September 2000, Amsterdam - Projects - Ireland

Thomas Gernon (17)
School: Colaiste Ris
Hobbies: fossil collecting, fishing, cycling, playing golf
Career intention: geologist
E-mail: thomasgernon@hotmail.com

Geography and mathematics of Europe's urban centres
How can we quantify the future of Europe's urbanisation? What specific measures of past activity are reliable as indicators of the future? My study addresses these questions by putting a finger on certain elements of urbanisation, particularly economic elements, and uses these to attempt to make a prediction of the future of our cities. All urbanisation processes are in a constant state of change. European urbanisation is undergoing fundamental changes, the main sign of which is a move away from megalopolises based on economies of scale and industrial output. This might be referred to as the Old Model. Europe is now increasingly witnessing urban development in the form of narrow corridors and isolated points of growth that are related more to environmental considerations, arising largely because of the increasing availability of excellent transportation facilities. This might be referred to as the New Model.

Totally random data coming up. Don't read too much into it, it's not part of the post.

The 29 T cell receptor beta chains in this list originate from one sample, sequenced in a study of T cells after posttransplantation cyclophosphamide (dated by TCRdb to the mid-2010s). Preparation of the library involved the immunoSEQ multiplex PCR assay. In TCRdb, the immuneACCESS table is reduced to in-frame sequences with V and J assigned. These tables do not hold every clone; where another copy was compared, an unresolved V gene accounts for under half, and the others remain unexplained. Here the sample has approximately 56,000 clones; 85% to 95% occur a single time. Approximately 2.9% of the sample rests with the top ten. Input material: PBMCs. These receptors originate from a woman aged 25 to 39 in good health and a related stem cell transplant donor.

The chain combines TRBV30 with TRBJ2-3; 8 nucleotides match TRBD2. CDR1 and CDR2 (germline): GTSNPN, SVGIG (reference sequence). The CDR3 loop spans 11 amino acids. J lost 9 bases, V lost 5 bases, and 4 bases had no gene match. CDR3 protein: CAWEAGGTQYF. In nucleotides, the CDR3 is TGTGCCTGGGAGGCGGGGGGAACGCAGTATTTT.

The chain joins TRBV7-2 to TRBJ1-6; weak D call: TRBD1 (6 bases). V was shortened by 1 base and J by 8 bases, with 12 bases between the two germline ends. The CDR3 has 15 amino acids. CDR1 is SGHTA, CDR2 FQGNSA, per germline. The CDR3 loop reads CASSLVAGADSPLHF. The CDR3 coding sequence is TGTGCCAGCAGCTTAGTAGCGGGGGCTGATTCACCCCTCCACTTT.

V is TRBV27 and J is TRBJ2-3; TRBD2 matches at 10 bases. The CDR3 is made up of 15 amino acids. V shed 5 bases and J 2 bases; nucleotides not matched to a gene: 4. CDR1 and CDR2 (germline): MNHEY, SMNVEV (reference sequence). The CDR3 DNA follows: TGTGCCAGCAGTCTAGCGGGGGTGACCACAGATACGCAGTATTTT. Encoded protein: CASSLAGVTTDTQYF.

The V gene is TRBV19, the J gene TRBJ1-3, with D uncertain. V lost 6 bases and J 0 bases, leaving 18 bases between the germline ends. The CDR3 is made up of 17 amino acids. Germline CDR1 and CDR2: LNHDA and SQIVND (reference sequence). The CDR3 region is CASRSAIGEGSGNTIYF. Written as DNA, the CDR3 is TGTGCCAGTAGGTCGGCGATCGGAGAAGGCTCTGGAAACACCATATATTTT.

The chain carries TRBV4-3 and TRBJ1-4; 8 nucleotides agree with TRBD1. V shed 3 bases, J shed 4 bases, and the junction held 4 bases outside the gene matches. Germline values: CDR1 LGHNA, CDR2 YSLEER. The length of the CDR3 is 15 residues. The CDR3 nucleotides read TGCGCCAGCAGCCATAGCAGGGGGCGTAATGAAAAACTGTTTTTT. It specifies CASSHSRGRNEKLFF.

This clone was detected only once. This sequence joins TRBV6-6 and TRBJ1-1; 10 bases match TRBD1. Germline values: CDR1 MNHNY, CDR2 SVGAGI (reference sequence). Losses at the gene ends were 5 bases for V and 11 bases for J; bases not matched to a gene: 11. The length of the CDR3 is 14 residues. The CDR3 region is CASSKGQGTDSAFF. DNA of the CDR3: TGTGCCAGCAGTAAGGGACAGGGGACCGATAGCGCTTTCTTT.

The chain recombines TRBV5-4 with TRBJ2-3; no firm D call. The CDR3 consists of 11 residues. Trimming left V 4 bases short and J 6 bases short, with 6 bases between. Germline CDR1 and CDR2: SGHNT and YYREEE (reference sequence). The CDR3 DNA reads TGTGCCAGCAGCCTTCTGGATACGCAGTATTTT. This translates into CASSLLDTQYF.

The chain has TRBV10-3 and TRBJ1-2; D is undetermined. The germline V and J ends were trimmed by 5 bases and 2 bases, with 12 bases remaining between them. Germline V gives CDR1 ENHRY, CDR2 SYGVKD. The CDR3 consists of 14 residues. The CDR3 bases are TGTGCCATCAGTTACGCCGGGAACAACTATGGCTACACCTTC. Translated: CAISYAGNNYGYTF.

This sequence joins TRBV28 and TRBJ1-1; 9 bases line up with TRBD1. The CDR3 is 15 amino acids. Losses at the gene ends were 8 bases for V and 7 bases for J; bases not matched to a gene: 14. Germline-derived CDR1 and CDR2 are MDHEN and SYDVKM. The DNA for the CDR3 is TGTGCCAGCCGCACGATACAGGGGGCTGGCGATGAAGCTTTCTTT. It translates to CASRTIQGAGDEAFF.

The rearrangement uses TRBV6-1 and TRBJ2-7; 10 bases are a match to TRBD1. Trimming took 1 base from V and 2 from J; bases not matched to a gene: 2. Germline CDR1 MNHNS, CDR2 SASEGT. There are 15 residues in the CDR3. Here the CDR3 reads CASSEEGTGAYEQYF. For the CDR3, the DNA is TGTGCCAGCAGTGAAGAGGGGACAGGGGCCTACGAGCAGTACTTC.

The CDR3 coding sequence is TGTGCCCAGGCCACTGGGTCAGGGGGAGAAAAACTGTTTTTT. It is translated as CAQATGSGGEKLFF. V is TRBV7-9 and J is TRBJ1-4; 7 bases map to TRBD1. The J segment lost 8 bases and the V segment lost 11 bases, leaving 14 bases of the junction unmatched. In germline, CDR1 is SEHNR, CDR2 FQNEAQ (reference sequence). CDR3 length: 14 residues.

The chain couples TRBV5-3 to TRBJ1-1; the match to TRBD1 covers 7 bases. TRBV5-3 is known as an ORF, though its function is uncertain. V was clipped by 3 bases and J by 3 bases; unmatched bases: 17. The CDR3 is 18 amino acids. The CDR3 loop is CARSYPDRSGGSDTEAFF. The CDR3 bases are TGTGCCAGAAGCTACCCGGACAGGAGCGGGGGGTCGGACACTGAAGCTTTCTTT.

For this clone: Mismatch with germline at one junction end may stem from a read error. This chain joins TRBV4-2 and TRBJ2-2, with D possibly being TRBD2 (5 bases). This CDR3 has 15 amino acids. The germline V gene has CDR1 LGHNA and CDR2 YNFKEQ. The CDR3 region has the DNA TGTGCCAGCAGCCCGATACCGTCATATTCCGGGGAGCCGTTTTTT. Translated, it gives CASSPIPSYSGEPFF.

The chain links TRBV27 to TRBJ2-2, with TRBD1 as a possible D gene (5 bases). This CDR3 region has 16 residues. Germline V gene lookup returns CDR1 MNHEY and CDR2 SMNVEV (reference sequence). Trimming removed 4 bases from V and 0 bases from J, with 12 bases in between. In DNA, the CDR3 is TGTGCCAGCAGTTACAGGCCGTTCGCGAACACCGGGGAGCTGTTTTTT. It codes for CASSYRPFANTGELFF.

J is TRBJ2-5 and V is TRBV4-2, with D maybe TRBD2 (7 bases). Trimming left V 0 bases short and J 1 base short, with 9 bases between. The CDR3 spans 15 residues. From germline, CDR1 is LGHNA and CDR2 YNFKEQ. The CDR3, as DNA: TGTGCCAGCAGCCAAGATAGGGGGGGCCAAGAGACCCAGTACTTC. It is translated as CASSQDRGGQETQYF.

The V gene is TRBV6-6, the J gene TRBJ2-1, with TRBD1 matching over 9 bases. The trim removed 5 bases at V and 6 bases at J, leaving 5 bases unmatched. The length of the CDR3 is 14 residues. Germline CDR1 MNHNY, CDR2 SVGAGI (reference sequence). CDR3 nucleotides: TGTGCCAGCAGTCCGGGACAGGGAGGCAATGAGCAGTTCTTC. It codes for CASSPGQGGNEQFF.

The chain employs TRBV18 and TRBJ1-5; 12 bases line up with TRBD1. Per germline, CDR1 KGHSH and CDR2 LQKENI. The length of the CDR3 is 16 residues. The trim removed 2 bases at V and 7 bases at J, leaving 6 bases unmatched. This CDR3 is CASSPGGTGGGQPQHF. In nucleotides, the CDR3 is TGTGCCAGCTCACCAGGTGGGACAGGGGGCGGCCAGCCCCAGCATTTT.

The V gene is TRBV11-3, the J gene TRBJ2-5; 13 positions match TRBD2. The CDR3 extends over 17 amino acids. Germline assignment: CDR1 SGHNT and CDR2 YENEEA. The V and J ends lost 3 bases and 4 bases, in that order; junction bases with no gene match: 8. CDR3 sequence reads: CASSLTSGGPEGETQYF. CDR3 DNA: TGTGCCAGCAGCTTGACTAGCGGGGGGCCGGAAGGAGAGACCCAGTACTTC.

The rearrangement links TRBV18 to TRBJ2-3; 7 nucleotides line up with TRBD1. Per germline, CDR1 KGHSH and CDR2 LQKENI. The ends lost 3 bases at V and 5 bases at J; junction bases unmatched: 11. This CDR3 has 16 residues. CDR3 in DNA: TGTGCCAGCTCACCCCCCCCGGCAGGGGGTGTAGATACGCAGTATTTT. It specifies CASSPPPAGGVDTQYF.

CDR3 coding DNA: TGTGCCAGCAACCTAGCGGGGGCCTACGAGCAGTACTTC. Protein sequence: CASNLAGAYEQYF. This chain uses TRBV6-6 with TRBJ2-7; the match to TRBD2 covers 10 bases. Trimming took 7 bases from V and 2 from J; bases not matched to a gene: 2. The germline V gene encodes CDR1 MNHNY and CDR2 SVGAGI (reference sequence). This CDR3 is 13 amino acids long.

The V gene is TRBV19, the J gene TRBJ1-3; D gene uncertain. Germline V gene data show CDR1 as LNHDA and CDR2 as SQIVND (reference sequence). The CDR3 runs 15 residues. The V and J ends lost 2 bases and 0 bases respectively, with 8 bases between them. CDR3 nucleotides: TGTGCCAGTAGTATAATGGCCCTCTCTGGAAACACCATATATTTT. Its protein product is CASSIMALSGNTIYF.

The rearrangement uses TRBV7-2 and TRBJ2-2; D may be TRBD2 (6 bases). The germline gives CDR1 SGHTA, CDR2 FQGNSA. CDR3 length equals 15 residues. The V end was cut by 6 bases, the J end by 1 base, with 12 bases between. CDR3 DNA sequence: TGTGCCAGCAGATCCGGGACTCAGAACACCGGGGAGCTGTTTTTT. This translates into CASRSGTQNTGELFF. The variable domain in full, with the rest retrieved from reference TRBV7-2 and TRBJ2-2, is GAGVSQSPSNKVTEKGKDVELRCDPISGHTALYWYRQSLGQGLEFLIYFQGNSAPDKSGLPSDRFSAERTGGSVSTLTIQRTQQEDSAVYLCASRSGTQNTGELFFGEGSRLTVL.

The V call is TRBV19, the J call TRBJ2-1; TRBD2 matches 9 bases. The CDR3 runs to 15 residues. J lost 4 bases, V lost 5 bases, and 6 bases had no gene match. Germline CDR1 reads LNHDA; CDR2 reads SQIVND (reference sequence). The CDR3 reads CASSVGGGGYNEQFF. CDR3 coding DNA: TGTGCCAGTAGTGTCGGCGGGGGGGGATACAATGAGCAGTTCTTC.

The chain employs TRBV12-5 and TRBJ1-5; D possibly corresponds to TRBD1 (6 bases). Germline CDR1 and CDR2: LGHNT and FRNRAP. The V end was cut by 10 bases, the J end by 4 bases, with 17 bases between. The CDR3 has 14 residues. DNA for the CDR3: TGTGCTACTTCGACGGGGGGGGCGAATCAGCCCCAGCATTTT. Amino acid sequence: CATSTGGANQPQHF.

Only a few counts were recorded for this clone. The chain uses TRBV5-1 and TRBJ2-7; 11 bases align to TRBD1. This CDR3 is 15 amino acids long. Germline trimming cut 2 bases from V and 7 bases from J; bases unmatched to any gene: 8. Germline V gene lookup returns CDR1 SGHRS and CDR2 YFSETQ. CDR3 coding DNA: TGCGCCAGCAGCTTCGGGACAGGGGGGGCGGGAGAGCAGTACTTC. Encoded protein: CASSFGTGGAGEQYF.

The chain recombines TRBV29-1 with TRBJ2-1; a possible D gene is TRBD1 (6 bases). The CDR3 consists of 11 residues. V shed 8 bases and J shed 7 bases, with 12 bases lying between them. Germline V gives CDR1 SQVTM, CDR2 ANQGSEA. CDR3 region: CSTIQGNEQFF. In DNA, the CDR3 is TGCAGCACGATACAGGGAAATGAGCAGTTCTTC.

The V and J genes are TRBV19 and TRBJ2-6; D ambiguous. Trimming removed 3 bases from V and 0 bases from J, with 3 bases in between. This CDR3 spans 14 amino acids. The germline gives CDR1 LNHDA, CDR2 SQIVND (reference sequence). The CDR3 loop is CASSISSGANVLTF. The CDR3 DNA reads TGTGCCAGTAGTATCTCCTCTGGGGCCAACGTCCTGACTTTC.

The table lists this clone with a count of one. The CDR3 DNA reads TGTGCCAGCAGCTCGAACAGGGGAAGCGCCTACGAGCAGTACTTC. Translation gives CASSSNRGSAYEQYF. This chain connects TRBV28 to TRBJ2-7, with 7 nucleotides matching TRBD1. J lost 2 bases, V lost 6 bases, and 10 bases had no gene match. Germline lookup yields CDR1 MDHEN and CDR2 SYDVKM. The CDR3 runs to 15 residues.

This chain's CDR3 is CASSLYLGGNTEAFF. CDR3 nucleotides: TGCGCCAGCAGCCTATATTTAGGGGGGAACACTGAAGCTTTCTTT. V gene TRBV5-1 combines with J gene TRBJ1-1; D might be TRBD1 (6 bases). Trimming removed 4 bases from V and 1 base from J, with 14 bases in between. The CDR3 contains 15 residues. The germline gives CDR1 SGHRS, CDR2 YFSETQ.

My principal aim was to create mathematical models of urbanisation in Europe; one dealing with the past situation (the Old Model) and the other dealing with current trends (the New Model). Using the models it is possible to predict the future patterns of European urbanisation.